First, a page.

June 11, 2021 9:48:47 am
For 34-year-old Vibha Patil, a single mother of a three-year-old daughter, life will never be the same. Patil, a public relations professional, tested positive for Covid-19 in the first week of May, and was home isolated, till one day, she could not breathe. Her oxygen level had started dipping.
“I lost my husband to a heart attack two years back, and I am all that my little one has. I looked at her and thought, what would happen to her if I succumb to the disease. My family is in the US. It was then that a friend took over the situation, finding an ICU bed, and rushing me to the hospital, while also simultaneously taking care of my daughter and home. I was in the ICU, on oxygen support for more than a week, with my baby not knowing why her mother wasn’t home. I am still enveloped by fear, long after my recovery, anxious, over-protective about my child and wondering if this fatigue, feeling of helplessness, and insecurity…will ever go away. Covid-19 has taken away my confidence and the better part of me. The only time I feel close to my former self is after my therapy sessions these days,” reflects Patil, who has quit her job, as she says she can’t cope with pressure of any kind anymore.
Covid-19 has taken an unprecedented toll on our lives. The losses cannot be quantified, and each person’s story of encountering the disease is a painful one. The psychiatry departments of both PGI and GMCH-32, which are running teleconsultation services for both patients and health workers, are flooded with people pouring out their accounts of loss, depression, confusion, loneliness, inability to cope with the circumstances and what lies ahead.
Dr Preeti Arun, head of the department of psychiatry at GMCH-32, says that doctors and residents of the department have come together and decided to address the psychological and psychiatric issues related to Covid-19 for both patients admitted in Covid wards and those outside the hospital. “For more than a year now, our residents have been going to the Covid wards and meeting patients to address their anxieties and fears. At least 10 per cent of the patients, we found, had diagnosable issues and showed symptoms of psychological problems. We also found that loneliness was one the major issues that the patients grappled with in Covid wards,” reflected Dr Arun.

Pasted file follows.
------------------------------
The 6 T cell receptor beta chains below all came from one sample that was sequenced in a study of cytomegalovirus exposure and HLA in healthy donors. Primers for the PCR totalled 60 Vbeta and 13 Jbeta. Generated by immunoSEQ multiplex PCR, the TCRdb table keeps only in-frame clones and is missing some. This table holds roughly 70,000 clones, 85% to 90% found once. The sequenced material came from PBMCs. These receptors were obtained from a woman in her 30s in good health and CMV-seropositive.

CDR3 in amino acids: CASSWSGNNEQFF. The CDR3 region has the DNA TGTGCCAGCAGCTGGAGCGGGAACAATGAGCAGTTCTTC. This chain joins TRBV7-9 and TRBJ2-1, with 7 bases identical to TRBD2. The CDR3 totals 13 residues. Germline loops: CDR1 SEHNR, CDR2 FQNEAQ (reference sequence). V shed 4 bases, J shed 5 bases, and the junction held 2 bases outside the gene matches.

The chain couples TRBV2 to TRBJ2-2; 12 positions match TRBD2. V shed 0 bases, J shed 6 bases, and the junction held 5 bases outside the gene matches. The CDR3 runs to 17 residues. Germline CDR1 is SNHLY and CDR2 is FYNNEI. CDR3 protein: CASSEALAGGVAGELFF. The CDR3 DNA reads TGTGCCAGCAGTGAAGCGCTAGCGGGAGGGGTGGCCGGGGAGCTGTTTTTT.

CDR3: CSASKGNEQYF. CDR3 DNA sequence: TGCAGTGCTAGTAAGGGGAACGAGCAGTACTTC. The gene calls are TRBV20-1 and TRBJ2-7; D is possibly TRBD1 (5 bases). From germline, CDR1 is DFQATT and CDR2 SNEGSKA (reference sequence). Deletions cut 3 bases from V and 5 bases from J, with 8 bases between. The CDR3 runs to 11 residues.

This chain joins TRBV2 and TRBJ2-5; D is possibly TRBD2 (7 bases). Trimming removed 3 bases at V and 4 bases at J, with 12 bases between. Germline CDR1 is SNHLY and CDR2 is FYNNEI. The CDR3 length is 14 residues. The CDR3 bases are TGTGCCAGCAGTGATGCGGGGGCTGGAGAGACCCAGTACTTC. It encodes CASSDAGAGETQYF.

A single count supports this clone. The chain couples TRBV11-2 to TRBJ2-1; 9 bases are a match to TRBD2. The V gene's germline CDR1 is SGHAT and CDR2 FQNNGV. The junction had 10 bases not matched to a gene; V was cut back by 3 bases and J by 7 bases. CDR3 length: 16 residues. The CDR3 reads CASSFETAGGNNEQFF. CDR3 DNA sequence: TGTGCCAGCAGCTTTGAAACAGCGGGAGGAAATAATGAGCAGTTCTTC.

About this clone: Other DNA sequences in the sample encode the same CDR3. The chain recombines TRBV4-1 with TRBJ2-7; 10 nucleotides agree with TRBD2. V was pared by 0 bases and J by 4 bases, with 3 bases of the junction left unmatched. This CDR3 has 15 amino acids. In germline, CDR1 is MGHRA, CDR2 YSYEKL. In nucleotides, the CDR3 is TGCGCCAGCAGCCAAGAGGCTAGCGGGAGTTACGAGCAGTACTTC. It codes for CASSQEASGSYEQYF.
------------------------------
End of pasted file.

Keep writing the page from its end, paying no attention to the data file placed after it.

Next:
A number of patients, who were earlier seeking treatment for anxiety, depression and had made progress, have now again returned for therapy, after either being infected with Covid, or seeing a loved one succumb to the virus. “The anxiety has recurred, and in many cases, the grief of losing a family member has made the condition more tougher. While some are going through psychotherapy, others have to be put on medication. We reach out to them through video calls. Many patients appreciate the fact that we are keeping tabs on them in the wards, making general conversations when they have no one to talk to and express their fears. Once they leave the hospital, and still need support, they are offered teleconsultation services,” Dr Arun said.
From May 23 to june 6, as many as 281 patients have been admitted to the Covid wards and have been screened by psychiatry residents for psychological issues. Out of these, 105 were found to have psychological issues, which works out to a whopping 37 per cent. Lack of human contact, social connections, company, says Dr Arun, has taken a toll on both the young and the elderly, and the impact on the mental health of people was serious. The department also has psychologists who talk to patients in the Oncology department thrice a week, and there is also a psychologist to support mothers whose children are in the neonatal ICU. A separate counselling tele helpline number has been set up for the hospital staff. “Covid-19 had introduced new challenges and for many, the anxiety is now about the third wave, the prospect of which seems more real to many than ever before. We have to stay positive and look at ways to understand how to best manage this situation,” says Dr Arun.
Likewise, for the last two months, Professor Sandeep Grover, from the department of psychiatry at PGI, has been addressing about two new patients everyday who are finding it tough to cope with the loss of a loved one, and have been overcome with grief. “Sleep disturbance, anxiety, depression, lack of energy are some of the symptoms, with people of all age groups seeking therapy. Some are unable to come to terms with the loss of their child, and some, the death of a parent to Covid-19. We listen to them, make them feel that we understand, empathise and are with them. These sessions are through video calls, so that they can see us. I believe that it requires a lot of courage to deal with a death and then seek help to cope with it,” says Dr. Grover.
Residents at PGI have also offered support to patients admitted to Covid wards, and according to Dr Grover, many are not reaching out to them, because of lack of smartphones and online facilities.
Dr Grover, who has also done an extensive study on the effects of lockdown on mental health, says that this distress, and feeling of hopelessness is just the tip of the iceberg and the pandemic is going to leave its scars. “Cases of dementia may go up in the elderly, as may forgetfulness. Those who have been in the ICU are facing depression and anxiety. We are seeing phone abuse and temper tantrums in children. We are looking to study and do projects to find out the real long-term impacts of this pandemic,” sums up Dr Gover.
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